L'ECLISSE
ECLIPSE
1962, Janus Films, 126 min, Italy/France, Dir: Michelangelo Antonioni

The concluding chapter of Michelangelo Antonioni’s informal trilogy on contemporary malaise (following L'AVVENTURA and LA NOTTE) tells the story of a young woman (Monica Vitti) who leaves one lover (Francisco Rabal) and drifts into a relationship with another (Alain Delon). Using the architecture of Rome as a backdrop for the doomed affair, Antonioni achieves the apotheosis of his style in this return to the theme that preoccupied him the most: the difficulty of connection in an alienating modern world.


STORY OF A LOVE AFFAIR
CRONACA DI UN AMORE
1950, Kino Lorber, 98 min, Italy, Dir: Michelangelo Antonioni

Antonioni achieved auteur status virtually overnight with this impressive feature debut, a passionate tale of forbidden love and betrayal. Ostensibly a film noir, inspired by James M. Cain's 1934 crime novel The Postman Always Rings Twice, it represented a bold departure from the still-prevalent Italian neorealist movement, and the director’s signature style is unmistakable. When a seedy industrialist (Ferdinando Sarmi) hires a private investigator to look into his wife’s past, events are set in motion that spark a lost romance between the young woman (Lucia Bose) and her former lover (Massimo Girotti). As with any Antonioni work, STORY OF A LOVE AFFAIR transcends the specificity of its storyline and delivers a powerful meditation on tragedy and human experience.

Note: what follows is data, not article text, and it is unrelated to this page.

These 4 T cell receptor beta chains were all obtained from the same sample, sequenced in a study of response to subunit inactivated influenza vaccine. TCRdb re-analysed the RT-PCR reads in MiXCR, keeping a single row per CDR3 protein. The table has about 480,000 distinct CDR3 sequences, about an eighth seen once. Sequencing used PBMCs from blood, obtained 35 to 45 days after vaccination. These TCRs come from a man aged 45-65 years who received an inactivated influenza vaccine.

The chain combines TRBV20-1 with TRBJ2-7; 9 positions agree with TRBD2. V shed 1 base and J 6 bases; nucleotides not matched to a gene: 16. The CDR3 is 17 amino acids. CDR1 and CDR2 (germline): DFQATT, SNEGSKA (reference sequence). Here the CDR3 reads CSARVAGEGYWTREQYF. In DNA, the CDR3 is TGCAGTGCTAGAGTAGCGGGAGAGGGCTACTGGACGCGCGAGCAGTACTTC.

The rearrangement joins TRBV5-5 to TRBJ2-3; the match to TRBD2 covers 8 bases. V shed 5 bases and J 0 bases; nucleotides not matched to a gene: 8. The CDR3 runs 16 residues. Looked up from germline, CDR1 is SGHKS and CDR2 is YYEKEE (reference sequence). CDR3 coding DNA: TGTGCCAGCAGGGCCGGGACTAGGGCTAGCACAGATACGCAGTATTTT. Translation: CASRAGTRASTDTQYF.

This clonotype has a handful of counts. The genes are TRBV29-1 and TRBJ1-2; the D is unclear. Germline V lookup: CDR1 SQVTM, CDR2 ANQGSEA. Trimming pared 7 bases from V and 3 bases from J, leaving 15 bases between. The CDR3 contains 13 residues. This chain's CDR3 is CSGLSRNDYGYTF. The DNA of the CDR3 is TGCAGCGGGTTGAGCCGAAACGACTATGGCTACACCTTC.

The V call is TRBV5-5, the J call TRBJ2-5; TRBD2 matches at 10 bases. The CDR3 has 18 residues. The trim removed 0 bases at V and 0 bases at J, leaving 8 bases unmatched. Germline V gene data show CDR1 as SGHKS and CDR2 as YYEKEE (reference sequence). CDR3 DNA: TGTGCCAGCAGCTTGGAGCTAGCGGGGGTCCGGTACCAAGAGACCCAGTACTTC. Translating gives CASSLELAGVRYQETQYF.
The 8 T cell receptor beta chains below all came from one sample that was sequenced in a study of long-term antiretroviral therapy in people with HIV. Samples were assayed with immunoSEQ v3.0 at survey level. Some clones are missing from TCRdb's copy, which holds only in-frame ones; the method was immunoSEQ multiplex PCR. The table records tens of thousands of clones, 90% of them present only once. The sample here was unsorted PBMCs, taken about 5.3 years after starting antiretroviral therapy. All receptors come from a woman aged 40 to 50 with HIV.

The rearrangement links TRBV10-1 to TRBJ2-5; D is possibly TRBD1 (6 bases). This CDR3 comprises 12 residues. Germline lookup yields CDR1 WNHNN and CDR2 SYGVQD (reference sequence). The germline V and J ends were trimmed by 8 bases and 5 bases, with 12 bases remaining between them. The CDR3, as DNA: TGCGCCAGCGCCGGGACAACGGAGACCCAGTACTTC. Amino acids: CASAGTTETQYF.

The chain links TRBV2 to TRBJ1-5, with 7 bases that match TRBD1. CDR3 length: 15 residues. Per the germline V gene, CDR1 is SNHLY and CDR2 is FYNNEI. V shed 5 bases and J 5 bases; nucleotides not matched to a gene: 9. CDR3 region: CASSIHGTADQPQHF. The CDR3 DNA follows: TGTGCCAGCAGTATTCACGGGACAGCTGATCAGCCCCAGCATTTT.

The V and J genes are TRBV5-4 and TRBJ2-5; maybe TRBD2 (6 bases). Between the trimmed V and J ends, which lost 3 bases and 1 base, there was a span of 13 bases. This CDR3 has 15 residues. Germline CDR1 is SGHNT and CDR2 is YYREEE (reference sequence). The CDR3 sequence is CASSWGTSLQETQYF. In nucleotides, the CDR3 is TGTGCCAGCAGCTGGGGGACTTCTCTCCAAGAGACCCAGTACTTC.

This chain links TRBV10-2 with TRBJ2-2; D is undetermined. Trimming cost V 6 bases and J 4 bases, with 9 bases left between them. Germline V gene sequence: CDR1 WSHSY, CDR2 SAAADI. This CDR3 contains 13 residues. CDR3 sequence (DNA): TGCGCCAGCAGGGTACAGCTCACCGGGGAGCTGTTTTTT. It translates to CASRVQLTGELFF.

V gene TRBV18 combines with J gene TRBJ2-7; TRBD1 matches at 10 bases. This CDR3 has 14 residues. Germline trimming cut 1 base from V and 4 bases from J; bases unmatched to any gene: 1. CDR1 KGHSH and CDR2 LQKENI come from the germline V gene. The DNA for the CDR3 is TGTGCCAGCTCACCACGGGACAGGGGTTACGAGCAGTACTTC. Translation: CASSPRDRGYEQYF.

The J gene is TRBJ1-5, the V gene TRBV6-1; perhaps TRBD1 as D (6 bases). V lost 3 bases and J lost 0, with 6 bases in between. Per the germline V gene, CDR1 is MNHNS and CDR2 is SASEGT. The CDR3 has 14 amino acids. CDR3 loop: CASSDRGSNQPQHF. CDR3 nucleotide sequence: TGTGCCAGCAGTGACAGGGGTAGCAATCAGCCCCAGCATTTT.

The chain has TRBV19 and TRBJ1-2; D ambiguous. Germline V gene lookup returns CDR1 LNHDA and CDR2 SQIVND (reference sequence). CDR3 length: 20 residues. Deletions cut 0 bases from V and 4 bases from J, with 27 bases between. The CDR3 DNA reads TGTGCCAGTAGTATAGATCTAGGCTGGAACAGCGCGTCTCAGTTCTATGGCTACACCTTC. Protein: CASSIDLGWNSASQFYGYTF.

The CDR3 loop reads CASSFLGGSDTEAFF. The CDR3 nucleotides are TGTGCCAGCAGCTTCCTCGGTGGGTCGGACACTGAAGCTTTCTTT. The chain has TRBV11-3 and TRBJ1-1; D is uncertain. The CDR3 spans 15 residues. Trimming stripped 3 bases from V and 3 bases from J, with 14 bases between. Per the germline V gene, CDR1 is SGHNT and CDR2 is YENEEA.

IDENTIFICATION OF A WOMAN
IDENTIFICAZIONE DI UNA DONNA
1982, Janus Films, 128 min, Italy/France, Dir: Michelangelo Antonioni

In his last movie before his debilitating stroke (he did not make another feature until 1995’s BEYOND THE CLOUDS), director Michelangelo Antonioni follows filmmaker Niccolo (Tomas Milian) as he encounters, then loses contact with two beautiful women. On a search for both a committed passion and the ideal woman for his next film, Niccolo hungrily loses himself in sex but is unable to express love. With Daniela Silverio, Christine Boisson, Veronica Lazar, Enrica Fico (the future Mrs. Antonioni) and Marcel Bozzuffi. "The most openly erotic of Antonioni's features, and…one of the most beautiful (what he does with fog in one famous sequence is particularly memorable)…" – Jonathan Rosenbaum, The Chicago Reader.


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